Paul is said to have arrived in Rome c. 60 and spent another two years under house arrest (beyond his two years in prison in Caesarea).[18][Acts 28:16] Neither the Bible nor other sources say how or when Paul died, but Ignatius, probably around 110, writes that Paul was martyred.[85] Christian tradition holds that Paul was beheaded in Rome during the reign of Nero around the mid-60s at Tre Fontane Abbey (English: Three Fountains Abbey).[86]

Tacitus would have had to explain more about the suppression of the new superstition if it died out in the 30’s and started again in Rome around in the 60’s. (The Fire was in 64). If the outbreak of the superstition happened in the time of Nero, as Josephus reports, there would be no need to explain what happened. The death of the Christ by Festus would have upset the Jews in Rome. Nero could then place the blame for the fire on them.

A brief statement in Divus Claudius 25 mentions agitations by the "Jews" which led Claudius (Roman Emperor from AD 41 to 54) to expel them from Rome:

"Since the Jews constantly made disturbances at the instigation of Chrestus, he [the Emperor Claudius] expelled them from Rome."

The expulsion event Suetonius refers to is necessarily later than AD 41,[20] and earlier than AD 54. Precisely dating the expulsion from Suetonius provides some challenges because Suetonius writes in a topical rather than chronological fashion, necessitating the use of other texts to pinpoint the time.[21][22][1] The dating of the "edict of Claudius" for the expulsion of Jews relies on three separate texts beyond Suetonius' own reference, which in chronological order are: the reference to the trial of Apostle Paul by Gallio in the Acts of the Apostles (18:2),[22] Cassius Dio's reference in History 60.6.6-7, and Paulus Orosius's fifth century mention in History 7.6.15-16 of a non-extant Josephus reference. Most scholars agree that the expulsion of Jews mentioned in the Book of Acts[2][9][7] is consistent with this report by Suetonius. Donna Hurley notes that Acts provides a date of 49, but adds that neither Tacitus nor Dio "reports an expulsion in 49 or 50 as would be expected if there had been a large exodus of the Jewish community", concluding that '"all" is probably a hyperbole.'[23]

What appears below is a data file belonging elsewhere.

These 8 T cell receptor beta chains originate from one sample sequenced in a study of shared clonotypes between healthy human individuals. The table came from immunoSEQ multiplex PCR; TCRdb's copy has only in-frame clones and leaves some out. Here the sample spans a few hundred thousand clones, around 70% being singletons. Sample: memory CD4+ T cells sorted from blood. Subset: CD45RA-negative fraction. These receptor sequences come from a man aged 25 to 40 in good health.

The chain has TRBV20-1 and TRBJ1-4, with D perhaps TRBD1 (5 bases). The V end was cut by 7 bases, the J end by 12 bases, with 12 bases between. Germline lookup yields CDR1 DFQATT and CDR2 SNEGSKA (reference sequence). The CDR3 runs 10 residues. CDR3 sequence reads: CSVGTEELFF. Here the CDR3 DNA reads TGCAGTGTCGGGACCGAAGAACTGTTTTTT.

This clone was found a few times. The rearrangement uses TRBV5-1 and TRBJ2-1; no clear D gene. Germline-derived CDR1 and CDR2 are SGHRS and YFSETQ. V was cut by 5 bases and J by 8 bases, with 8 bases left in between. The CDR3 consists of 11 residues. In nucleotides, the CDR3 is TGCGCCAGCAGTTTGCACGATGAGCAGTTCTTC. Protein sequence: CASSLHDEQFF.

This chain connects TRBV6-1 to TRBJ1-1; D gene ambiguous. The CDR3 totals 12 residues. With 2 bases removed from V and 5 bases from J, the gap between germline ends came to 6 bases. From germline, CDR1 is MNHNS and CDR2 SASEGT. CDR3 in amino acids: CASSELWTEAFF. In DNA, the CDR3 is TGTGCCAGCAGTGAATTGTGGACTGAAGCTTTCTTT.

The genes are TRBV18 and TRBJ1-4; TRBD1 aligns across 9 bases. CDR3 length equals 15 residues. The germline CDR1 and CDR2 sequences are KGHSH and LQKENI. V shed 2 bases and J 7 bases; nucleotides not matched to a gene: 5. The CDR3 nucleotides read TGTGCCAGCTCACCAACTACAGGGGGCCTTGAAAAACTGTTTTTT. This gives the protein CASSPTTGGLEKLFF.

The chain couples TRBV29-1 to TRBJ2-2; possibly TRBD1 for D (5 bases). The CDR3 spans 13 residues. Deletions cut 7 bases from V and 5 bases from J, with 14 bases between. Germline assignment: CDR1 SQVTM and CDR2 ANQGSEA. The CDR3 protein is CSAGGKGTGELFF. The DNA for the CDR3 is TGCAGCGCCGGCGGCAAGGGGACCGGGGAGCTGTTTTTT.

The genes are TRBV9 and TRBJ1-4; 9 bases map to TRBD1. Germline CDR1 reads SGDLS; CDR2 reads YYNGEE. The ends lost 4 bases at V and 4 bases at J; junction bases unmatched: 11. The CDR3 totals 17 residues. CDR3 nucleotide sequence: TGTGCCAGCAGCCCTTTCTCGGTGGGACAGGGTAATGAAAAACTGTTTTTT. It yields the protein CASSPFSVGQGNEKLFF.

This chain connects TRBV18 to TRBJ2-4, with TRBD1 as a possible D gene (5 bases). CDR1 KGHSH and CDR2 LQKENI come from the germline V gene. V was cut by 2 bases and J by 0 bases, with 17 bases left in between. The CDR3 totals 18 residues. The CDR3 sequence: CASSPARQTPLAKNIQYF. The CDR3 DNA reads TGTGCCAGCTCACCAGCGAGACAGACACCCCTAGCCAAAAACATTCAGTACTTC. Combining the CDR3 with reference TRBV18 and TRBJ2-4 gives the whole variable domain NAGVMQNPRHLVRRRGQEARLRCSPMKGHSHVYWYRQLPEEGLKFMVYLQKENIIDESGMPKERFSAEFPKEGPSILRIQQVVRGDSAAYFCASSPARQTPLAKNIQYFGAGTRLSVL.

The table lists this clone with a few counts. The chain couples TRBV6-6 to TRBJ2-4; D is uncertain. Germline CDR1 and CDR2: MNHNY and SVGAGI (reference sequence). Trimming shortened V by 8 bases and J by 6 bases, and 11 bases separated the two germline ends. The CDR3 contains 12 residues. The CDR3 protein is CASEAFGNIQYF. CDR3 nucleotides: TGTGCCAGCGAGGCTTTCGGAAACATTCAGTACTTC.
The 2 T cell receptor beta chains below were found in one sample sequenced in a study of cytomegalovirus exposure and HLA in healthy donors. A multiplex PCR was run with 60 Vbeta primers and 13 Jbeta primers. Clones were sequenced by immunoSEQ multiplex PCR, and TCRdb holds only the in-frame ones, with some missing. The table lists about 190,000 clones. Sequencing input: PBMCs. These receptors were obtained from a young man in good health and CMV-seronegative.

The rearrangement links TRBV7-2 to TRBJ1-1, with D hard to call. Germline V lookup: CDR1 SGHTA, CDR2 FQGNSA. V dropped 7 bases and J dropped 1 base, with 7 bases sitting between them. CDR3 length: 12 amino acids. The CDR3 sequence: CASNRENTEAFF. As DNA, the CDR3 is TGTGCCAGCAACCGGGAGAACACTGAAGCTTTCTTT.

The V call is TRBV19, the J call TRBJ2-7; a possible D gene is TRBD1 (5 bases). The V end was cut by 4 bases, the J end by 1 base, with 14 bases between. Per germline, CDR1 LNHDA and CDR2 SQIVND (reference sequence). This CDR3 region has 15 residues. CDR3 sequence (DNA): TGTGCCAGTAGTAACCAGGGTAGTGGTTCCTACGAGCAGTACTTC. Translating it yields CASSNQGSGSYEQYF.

The passage may suggest that in the mid-first century the Romans still viewed Christianity as a Jewish sect. Historians debate whether or not the Roman government distinguished between Christians and Jews prior to Nerva's modification of the Fiscus Judaicus in AD 96. From then on, practising Jews paid the tax, Christians did not.[24]

Seutonius was definitely not referring to the nickname or given name of a local Jewish agitator named “useful one”: he tells us elsewhere that “foreigners” like Jews were not allowed to adopt such Greco-Roman names. Since these radical Jews were likely following someone who was "Jewish", it must follow that “Chrestus” is a reference to a "Jew" who was not present for these actual events (Paul?). 

Editor's Note: The supposed time of Paul's (Chrestus?) death above coincides about the time of the expulsion of "Jews" from Rome.

Nazarenes of the Way were clearly NOT "early Christians (Chrestians)"